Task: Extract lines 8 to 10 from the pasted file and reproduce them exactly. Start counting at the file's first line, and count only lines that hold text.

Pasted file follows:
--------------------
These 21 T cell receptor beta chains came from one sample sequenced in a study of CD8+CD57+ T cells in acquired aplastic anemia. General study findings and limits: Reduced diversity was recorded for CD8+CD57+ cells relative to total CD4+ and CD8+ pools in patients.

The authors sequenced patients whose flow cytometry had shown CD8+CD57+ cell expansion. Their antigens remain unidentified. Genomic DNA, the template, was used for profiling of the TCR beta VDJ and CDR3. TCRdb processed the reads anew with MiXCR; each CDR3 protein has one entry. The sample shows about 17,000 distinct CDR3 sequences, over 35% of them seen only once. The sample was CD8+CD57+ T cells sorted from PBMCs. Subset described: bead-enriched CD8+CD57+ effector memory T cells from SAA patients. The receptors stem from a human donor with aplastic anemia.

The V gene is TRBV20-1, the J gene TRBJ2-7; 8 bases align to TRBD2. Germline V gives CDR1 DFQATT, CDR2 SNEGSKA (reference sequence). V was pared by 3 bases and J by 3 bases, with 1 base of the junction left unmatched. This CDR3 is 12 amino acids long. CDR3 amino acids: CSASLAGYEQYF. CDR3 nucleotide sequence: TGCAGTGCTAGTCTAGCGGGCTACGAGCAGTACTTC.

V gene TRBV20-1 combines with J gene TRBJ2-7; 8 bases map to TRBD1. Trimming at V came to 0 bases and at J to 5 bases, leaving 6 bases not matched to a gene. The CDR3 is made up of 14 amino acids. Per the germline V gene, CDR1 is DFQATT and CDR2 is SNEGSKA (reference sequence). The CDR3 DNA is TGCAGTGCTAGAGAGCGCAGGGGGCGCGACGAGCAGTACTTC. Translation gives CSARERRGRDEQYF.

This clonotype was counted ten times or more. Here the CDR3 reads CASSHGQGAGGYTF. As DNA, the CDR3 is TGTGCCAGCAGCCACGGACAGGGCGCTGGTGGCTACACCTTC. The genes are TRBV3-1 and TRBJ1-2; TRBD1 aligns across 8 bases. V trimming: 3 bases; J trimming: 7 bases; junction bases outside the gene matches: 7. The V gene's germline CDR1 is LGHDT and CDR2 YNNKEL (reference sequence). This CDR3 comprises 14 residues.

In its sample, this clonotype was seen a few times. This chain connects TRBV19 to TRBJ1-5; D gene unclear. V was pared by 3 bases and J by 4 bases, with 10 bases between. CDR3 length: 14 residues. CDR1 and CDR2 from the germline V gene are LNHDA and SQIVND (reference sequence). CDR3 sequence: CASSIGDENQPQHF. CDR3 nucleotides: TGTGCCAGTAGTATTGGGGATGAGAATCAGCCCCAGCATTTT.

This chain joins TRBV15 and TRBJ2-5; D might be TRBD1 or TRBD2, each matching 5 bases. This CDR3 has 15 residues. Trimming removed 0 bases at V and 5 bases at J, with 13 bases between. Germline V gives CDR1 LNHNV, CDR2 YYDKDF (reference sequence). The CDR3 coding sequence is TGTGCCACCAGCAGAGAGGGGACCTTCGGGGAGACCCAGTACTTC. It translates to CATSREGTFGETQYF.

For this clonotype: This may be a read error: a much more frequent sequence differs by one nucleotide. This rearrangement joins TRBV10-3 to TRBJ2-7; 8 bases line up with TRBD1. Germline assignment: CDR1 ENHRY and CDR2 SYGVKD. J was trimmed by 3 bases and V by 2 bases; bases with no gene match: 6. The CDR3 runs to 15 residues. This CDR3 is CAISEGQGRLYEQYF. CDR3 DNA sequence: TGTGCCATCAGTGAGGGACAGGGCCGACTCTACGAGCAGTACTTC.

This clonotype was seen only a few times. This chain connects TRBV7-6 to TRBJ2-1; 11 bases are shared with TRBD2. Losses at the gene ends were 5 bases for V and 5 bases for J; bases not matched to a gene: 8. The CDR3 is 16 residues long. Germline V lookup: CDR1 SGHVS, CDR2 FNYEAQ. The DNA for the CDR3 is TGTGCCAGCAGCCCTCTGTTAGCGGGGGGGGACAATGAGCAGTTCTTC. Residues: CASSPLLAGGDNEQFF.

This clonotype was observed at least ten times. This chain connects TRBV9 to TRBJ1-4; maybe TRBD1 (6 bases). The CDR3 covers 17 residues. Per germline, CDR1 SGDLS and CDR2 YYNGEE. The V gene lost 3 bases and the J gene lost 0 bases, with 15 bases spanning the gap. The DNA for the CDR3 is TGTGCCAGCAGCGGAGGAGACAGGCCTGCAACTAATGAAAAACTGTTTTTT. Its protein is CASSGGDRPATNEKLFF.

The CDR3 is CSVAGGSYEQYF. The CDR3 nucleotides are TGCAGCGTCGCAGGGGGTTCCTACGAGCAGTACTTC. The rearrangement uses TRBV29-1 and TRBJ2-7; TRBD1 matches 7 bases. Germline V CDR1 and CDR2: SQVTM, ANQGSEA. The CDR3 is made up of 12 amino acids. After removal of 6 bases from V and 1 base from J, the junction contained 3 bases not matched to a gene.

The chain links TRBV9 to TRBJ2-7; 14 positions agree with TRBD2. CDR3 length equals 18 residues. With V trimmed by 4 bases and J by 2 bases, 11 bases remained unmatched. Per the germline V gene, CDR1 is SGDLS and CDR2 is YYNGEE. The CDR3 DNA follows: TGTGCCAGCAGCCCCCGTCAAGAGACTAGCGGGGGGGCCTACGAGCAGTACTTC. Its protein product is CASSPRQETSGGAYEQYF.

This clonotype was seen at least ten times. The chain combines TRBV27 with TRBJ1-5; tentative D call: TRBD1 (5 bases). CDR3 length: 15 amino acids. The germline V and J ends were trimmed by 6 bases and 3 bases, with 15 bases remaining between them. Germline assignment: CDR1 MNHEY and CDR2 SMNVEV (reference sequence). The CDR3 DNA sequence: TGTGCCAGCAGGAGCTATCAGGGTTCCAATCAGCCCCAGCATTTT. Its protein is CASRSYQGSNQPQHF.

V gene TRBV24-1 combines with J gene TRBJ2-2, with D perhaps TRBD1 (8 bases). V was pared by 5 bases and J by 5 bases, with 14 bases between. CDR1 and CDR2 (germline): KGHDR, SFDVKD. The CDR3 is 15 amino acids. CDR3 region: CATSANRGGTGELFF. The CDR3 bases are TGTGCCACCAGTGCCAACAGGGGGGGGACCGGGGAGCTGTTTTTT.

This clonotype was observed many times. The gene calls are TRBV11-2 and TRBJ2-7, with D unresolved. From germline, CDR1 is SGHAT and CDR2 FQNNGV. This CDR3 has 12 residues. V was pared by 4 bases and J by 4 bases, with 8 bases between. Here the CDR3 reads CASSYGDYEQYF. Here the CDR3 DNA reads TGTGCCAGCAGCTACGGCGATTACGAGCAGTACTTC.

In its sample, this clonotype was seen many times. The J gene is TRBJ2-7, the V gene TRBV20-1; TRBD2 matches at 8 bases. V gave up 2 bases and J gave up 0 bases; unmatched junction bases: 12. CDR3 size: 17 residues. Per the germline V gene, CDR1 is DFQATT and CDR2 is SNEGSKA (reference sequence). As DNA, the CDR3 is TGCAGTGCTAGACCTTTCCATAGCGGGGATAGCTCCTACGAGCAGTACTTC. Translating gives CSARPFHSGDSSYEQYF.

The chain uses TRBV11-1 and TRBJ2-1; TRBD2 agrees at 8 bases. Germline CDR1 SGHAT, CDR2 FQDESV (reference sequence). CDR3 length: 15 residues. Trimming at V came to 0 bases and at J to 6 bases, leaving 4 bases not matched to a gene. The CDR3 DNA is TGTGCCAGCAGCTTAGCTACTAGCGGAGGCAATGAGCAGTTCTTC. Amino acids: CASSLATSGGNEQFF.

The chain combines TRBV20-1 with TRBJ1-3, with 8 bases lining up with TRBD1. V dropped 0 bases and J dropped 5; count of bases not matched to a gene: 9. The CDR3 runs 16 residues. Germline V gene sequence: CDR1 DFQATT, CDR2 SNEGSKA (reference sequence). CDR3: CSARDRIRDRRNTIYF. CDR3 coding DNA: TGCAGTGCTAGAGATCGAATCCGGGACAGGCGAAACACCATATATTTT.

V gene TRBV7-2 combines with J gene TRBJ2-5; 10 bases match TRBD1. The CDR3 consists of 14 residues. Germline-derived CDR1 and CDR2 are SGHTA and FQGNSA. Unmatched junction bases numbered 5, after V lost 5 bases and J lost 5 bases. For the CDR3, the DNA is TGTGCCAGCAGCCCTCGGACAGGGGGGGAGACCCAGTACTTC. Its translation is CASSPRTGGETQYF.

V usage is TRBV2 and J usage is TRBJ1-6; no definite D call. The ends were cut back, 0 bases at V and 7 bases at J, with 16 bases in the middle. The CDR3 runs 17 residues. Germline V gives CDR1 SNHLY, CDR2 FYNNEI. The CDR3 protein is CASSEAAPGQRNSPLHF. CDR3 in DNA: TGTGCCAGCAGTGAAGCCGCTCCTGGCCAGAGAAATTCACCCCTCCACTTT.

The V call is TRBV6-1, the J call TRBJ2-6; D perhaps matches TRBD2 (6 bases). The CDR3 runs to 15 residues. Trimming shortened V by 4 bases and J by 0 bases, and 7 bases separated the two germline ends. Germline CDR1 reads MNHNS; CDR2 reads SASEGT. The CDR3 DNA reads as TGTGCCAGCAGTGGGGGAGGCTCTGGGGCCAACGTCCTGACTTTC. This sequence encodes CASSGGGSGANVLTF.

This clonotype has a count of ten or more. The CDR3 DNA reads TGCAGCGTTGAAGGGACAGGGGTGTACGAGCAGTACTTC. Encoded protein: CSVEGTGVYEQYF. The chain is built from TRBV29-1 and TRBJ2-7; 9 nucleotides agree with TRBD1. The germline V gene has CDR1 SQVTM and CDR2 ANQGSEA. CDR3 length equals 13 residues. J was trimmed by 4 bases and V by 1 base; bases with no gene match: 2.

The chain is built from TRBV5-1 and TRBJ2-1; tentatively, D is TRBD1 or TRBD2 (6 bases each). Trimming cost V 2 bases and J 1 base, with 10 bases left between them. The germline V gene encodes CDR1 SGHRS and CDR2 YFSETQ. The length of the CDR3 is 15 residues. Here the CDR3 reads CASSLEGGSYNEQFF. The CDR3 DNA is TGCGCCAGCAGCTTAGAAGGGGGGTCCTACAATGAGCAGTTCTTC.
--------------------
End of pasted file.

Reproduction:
For this clonotype: This may be a read error: a much more frequent sequence differs by one nucleotide. This rearrangement joins TRBV10-3 to TRBJ2-7; 8 bases line up with TRBD1. Germline assignment: CDR1 ENHRY and CDR2 SYGVKD. J was trimmed by 3 bases and V by 2 bases; bases with no gene match: 6. The CDR3 runs to 15 residues. This CDR3 is CAISEGQGRLYEQYF. CDR3 DNA sequence: TGTGCCATCAGTGAGGGACAGGGCCGACTCTACGAGCAGTACTTC.

This clonotype was seen only a few times. This chain connects TRBV7-6 to TRBJ2-1; 11 bases are shared with TRBD2. Losses at the gene ends were 5 bases for V and 5 bases for J; bases not matched to a gene: 8. The CDR3 is 16 residues long. Germline V lookup: CDR1 SGHVS, CDR2 FNYEAQ. The DNA for the CDR3 is TGTGCCAGCAGCCCTCTGTTAGCGGGGGGGGACAATGAGCAGTTCTTC. Residues: CASSPLLAGGDNEQFF.

This clonotype was observed at least ten times. This chain connects TRBV9 to TRBJ1-4; maybe TRBD1 (6 bases). The CDR3 covers 17 residues. Per germline, CDR1 SGDLS and CDR2 YYNGEE. The V gene lost 3 bases and the J gene lost 0 bases, with 15 bases spanning the gap. The DNA for the CDR3 is TGTGCCAGCAGCGGAGGAGACAGGCCTGCAACTAATGAAAAACTGTTTTTT. Its protein is CASSGGDRPATNEKLFF.